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DRAGON MODELS LIMITED
7301, Sd.Kfz.165 Hummel Late Version. 1/72nd-scale injection molded styrene/multimedia kit. Contains: 148 styrene parts, two DS-100 soft styrene track lengths, two pieces of pre-formed wire, two photo-etched brass parts, six decal marking schemes and six pages of instructions in eight steps.
This is the fourth variation on the GW III/IV hybrid chassis to come from DML and it represents the late version of the 15cm Sfl. Most of the parts are taken from earlier kit (7244), with the most noticeable change being the widened (or full-width) driver’s/radio operator’s compartment. Other differences are the later Pz.Kpfw.III drive sprocket without the hub cap over the axle mounting bolts (the earlier type is included as well), all-steel return roller wheels, plain exhaust pipes without muffler (with pre-opened ends due to slide molding) and re-positioned spare road-wheels. These last items are mounted in place of the muffler at the hull rear, on pre-shaped metal wire hangers.
Slide-molds are used to produce the bore end of the 15cml.FH18/1 gun tube, as well as the recoil slide and elevation spring housings. The gun is also movable in both elevation and azimuth. The mount for it is quite complete and there are a number of separate parts for it, including the gunner’s sight, his seat, and various hand wheels; the breech block is also a separate part. The projectile containers have separate tops (but are empty), while the charge racks are depicted as missing two cartridge cases. Other fittings for the gun compartment include various accessory boxes and racks, as well as three stowed MP40s. Although the brackets are given in the gun compartment, the very large gun travel lock fitted at the breech end of the piece is absent from this kit. This is a rather major omission.
Externally, the travel lock on the glacis is given as a two-part affair; it can be shown erected with the gun tube locked down, or folded for firing. The two hatch lids for the driver and radio operator are separate parts as are their forward visors; these can be shown opened or closed. The vehicle jack is a separate affair, while its block is a rather non-descript molding attached to the fender. The superstructure side, front and rear plates all have a subtle bevel for scale appearance to their edges; the rear plate has a separate two-part door that can be positioned opened or closed. Small “U”-shaped hooks are molded in place on some panels; they should be removed and replaced with fine wire for a better appearance. The engine compartment cooling air slats are separate parts to which can be added an optional cover made of etched brass (or a styrene part).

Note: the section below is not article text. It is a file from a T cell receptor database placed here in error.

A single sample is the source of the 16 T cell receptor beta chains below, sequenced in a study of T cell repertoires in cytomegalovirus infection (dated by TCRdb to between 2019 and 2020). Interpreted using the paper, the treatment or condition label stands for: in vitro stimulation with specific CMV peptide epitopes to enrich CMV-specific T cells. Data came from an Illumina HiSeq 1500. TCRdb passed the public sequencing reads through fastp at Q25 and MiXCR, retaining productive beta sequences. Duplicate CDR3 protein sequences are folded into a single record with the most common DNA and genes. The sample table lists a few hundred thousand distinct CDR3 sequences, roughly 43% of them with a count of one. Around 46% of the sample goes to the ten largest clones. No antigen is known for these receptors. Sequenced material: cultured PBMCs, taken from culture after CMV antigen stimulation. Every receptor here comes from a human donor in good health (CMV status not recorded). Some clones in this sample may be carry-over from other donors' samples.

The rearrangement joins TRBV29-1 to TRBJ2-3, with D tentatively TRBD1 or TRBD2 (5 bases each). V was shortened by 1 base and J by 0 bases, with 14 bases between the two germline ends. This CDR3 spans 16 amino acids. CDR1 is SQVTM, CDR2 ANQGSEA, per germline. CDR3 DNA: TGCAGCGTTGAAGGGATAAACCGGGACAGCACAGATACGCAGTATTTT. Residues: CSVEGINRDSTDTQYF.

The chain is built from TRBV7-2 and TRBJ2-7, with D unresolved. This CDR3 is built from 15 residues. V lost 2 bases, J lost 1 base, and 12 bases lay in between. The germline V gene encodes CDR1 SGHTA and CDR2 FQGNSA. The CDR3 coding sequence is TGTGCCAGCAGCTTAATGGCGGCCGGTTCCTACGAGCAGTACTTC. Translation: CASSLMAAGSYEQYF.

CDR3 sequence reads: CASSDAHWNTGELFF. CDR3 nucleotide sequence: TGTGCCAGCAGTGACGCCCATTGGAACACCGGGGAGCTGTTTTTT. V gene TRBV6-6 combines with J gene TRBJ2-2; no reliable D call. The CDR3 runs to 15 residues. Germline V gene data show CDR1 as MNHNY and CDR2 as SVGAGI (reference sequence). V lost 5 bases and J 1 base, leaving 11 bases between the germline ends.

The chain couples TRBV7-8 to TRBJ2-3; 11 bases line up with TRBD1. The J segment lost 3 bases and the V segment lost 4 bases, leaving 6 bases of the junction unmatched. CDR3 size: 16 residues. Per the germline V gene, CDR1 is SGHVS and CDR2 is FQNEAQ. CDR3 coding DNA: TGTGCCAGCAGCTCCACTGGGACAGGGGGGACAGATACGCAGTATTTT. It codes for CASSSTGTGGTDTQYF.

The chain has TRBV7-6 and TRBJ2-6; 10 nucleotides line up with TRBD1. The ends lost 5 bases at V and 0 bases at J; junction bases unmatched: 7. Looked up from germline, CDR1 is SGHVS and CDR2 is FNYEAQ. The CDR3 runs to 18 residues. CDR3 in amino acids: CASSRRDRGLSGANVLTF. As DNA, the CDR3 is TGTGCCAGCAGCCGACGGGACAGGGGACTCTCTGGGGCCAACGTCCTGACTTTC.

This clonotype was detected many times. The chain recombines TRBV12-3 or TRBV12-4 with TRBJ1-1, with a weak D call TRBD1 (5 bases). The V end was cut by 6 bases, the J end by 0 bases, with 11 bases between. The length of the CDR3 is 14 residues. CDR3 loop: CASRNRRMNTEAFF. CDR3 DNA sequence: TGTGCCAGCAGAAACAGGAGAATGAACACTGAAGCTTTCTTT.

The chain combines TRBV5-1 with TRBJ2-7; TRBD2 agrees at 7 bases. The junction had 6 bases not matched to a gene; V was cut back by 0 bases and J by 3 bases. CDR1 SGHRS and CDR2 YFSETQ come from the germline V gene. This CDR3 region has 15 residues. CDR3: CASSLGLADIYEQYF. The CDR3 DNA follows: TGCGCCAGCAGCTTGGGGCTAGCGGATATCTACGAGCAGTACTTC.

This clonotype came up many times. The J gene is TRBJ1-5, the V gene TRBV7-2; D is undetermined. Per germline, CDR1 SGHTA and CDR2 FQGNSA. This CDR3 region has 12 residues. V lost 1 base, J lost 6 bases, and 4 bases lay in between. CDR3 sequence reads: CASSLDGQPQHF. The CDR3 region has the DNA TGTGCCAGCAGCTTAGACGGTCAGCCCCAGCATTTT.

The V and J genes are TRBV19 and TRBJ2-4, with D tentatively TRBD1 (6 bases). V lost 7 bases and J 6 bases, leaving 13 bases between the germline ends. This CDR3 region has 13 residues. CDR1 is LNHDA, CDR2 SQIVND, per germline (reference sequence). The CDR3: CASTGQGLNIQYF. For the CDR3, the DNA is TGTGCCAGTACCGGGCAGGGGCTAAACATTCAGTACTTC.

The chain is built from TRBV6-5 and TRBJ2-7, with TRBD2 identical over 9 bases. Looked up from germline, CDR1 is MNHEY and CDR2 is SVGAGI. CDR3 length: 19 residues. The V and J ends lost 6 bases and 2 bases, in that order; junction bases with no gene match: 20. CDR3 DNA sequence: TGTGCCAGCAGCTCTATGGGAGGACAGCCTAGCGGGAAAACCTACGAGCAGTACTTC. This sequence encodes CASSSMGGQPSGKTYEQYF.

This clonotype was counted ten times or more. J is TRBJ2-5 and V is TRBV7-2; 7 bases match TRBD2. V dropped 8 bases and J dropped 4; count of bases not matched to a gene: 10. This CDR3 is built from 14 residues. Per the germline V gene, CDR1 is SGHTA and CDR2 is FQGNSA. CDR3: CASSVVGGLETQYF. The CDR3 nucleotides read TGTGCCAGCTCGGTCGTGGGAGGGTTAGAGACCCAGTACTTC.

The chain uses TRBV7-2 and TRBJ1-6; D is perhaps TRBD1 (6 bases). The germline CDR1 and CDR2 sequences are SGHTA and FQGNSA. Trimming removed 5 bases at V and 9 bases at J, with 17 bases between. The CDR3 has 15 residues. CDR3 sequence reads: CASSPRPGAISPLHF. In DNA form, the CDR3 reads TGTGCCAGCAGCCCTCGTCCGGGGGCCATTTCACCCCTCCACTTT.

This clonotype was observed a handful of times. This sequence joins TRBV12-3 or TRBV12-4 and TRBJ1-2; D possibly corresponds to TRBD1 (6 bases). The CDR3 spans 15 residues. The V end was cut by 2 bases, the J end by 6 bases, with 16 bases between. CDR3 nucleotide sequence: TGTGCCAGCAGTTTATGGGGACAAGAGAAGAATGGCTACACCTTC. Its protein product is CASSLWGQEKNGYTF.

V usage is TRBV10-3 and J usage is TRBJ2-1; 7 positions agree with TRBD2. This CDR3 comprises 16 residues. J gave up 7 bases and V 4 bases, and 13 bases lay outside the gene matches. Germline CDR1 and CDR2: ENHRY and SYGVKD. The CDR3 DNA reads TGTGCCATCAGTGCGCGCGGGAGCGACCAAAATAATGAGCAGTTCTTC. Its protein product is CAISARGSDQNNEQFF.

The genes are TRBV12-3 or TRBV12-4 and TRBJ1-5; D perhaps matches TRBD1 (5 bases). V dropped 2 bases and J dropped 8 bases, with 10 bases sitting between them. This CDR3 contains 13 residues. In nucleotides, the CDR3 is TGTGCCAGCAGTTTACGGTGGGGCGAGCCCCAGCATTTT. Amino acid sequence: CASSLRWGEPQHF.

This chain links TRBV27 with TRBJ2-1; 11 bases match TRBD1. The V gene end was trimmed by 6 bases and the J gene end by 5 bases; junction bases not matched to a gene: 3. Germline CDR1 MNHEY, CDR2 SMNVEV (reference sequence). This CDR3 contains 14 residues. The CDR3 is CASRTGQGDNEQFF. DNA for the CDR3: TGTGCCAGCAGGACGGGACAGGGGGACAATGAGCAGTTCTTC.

The suspension is the standard style seen on all previous Pz.Kpfw.IV-based kits. This means that each wheel pair is molded together using slide molds and that the hubs are separate, to be added later to ease painting. As always with these wheels, be careful that when trimming them from the sprues, you do not cut away the fine pin that will attach them to the bogie trucks. The bogie trucks themselves are separate parts; they are “handed” so be careful when mounting them so they are oriented properly. The idler wheels are two piece affairs and represent the more common welded tube affairs that were originally introduced on the Pz.Kpfw.IV Ausf.F. The tracks are provided as a single length for each side, in DS-100 soft styrene. They have some fine detail on their faces and can be glued with standard styrene cement.
The instructions are fairly easy to interpret, but I urge the modeler to ignore the first page, where on the parts diagrams, the fighting compartment floor is “blued” as not for use! There is a full-color painting guide for six vehicles, keyed to Gunze and Testors paints. Five of the six are described as belonging to an “Unidentified Unit”, when in fact one belongs to Panzerartillerie-Regiment 75, 3.Panzer-Division. The last one belongs to SS-Panzerartillerie-Regiment “Das Reich”, 2.SS-Panzer-Division.
Although not a bad kit and certainly worlds better that what small-scale modelers had in the old days, there are a couple of small problems with this kit, which may prove frustrating.
Frank V. De Sisto
Reviewer’s note: Since May of 2005, I have been working on books for Concord Publications, a sister company to DML. The reader may wish to take this into consideration. For my part, I will attempt to maintain an objective viewpoint when writing these reviews.
DML kits are available from retail and mail order shops. For details see their web site at: www.dragonmodelsltd.com.